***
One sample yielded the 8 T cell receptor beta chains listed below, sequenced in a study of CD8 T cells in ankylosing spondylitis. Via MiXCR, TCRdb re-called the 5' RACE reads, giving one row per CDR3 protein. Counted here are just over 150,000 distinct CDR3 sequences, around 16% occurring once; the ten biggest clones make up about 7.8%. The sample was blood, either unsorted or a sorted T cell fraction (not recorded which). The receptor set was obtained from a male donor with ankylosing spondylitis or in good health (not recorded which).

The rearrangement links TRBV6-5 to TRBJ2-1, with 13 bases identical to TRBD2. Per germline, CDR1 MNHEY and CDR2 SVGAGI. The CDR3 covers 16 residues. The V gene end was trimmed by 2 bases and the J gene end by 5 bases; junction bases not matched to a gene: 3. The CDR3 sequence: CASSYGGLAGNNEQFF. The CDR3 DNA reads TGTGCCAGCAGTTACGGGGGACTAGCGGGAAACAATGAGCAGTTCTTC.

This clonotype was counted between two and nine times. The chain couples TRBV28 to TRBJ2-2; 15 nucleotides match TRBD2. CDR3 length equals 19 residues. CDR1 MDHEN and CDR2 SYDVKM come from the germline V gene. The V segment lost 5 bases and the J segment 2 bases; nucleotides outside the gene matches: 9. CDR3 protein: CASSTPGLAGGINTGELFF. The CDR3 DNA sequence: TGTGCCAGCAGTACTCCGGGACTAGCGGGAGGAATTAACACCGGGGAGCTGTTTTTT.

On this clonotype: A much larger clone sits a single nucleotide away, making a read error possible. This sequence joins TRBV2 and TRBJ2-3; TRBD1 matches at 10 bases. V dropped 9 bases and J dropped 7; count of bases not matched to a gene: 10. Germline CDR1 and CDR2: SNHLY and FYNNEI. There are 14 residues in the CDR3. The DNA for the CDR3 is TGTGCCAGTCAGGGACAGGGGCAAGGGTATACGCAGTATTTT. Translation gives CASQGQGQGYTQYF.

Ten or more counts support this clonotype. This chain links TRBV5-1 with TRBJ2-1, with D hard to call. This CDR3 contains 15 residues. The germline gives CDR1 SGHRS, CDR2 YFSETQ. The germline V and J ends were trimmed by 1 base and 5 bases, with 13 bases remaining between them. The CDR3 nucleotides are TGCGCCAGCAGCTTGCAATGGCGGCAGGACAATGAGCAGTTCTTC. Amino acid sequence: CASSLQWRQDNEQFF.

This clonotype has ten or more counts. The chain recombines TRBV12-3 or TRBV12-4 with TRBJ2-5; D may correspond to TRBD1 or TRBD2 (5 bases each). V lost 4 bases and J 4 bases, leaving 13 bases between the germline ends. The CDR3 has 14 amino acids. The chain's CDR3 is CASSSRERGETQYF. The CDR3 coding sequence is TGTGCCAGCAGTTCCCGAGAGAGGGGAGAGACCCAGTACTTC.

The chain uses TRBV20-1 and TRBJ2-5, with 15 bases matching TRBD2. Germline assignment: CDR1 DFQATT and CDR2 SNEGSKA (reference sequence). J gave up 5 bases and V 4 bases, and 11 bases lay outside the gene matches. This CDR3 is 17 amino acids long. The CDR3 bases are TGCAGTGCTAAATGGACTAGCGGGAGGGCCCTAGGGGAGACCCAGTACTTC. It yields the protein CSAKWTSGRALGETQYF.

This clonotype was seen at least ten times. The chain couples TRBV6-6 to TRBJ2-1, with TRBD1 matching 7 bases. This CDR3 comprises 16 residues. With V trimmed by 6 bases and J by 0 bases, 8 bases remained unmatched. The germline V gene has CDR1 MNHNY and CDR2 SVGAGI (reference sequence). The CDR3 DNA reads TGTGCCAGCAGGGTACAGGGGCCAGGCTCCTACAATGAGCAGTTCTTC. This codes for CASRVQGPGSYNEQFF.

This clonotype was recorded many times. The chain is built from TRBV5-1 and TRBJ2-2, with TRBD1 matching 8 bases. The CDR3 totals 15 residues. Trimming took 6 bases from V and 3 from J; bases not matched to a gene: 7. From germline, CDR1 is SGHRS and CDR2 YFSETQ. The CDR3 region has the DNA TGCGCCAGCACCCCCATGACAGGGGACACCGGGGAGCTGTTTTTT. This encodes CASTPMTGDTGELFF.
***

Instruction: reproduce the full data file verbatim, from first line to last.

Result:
One sample yielded the 8 T cell receptor beta chains listed below, sequenced in a study of CD8 T cells in ankylosing spondylitis. Via MiXCR, TCRdb re-called the 5' RACE reads, giving one row per CDR3 protein. Counted here are just over 150,000 distinct CDR3 sequences, around 16% occurring once; the ten biggest clones make up about 7.8%. The sample was blood, either unsorted or a sorted T cell fraction (not recorded which). The receptor set was obtained from a male donor with ankylosing spondylitis or in good health (not recorded which).

The rearrangement links TRBV6-5 to TRBJ2-1, with 13 bases identical to TRBD2. Per germline, CDR1 MNHEY and CDR2 SVGAGI. The CDR3 covers 16 residues. The V gene end was trimmed by 2 bases and the J gene end by 5 bases; junction bases not matched to a gene: 3. The CDR3 sequence: CASSYGGLAGNNEQFF. The CDR3 DNA reads TGTGCCAGCAGTTACGGGGGACTAGCGGGAAACAATGAGCAGTTCTTC.

This clonotype was counted between two and nine times. The chain couples TRBV28 to TRBJ2-2; 15 nucleotides match TRBD2. CDR3 length equals 19 residues. CDR1 MDHEN and CDR2 SYDVKM come from the germline V gene. The V segment lost 5 bases and the J segment 2 bases; nucleotides outside the gene matches: 9. CDR3 protein: CASSTPGLAGGINTGELFF. The CDR3 DNA sequence: TGTGCCAGCAGTACTCCGGGACTAGCGGGAGGAATTAACACCGGGGAGCTGTTTTTT.

On this clonotype: A much larger clone sits a single nucleotide away, making a read error possible. This sequence joins TRBV2 and TRBJ2-3; TRBD1 matches at 10 bases. V dropped 9 bases and J dropped 7; count of bases not matched to a gene: 10. Germline CDR1 and CDR2: SNHLY and FYNNEI. There are 14 residues in the CDR3. The DNA for the CDR3 is TGTGCCAGTCAGGGACAGGGGCAAGGGTATACGCAGTATTTT. Translation gives CASQGQGQGYTQYF.

Ten or more counts support this clonotype. This chain links TRBV5-1 with TRBJ2-1, with D hard to call. This CDR3 contains 15 residues. The germline gives CDR1 SGHRS, CDR2 YFSETQ. The germline V and J ends were trimmed by 1 base and 5 bases, with 13 bases remaining between them. The CDR3 nucleotides are TGCGCCAGCAGCTTGCAATGGCGGCAGGACAATGAGCAGTTCTTC. Amino acid sequence: CASSLQWRQDNEQFF.

This clonotype has ten or more counts. The chain recombines TRBV12-3 or TRBV12-4 with TRBJ2-5; D may correspond to TRBD1 or TRBD2 (5 bases each). V lost 4 bases and J 4 bases, leaving 13 bases between the germline ends. The CDR3 has 14 amino acids. The chain's CDR3 is CASSSRERGETQYF. The CDR3 coding sequence is TGTGCCAGCAGTTCCCGAGAGAGGGGAGAGACCCAGTACTTC.

The chain uses TRBV20-1 and TRBJ2-5, with 15 bases matching TRBD2. Germline assignment: CDR1 DFQATT and CDR2 SNEGSKA (reference sequence). J gave up 5 bases and V 4 bases, and 11 bases lay outside the gene matches. This CDR3 is 17 amino acids long. The CDR3 bases are TGCAGTGCTAAATGGACTAGCGGGAGGGCCCTAGGGGAGACCCAGTACTTC. It yields the protein CSAKWTSGRALGETQYF.

This clonotype was seen at least ten times. The chain couples TRBV6-6 to TRBJ2-1, with TRBD1 matching 7 bases. This CDR3 comprises 16 residues. With V trimmed by 6 bases and J by 0 bases, 8 bases remained unmatched. The germline V gene has CDR1 MNHNY and CDR2 SVGAGI (reference sequence). The CDR3 DNA reads TGTGCCAGCAGGGTACAGGGGCCAGGCTCCTACAATGAGCAGTTCTTC. This codes for CASRVQGPGSYNEQFF.

This clonotype was recorded many times. The chain is built from TRBV5-1 and TRBJ2-2, with TRBD1 matching 8 bases. The CDR3 totals 15 residues. Trimming took 6 bases from V and 3 from J; bases not matched to a gene: 7. From germline, CDR1 is SGHRS and CDR2 YFSETQ. The CDR3 region has the DNA TGCGCCAGCACCCCCATGACAGGGGACACCGGGGAGCTGTTTTTT. This encodes CASTPMTGDTGELFF.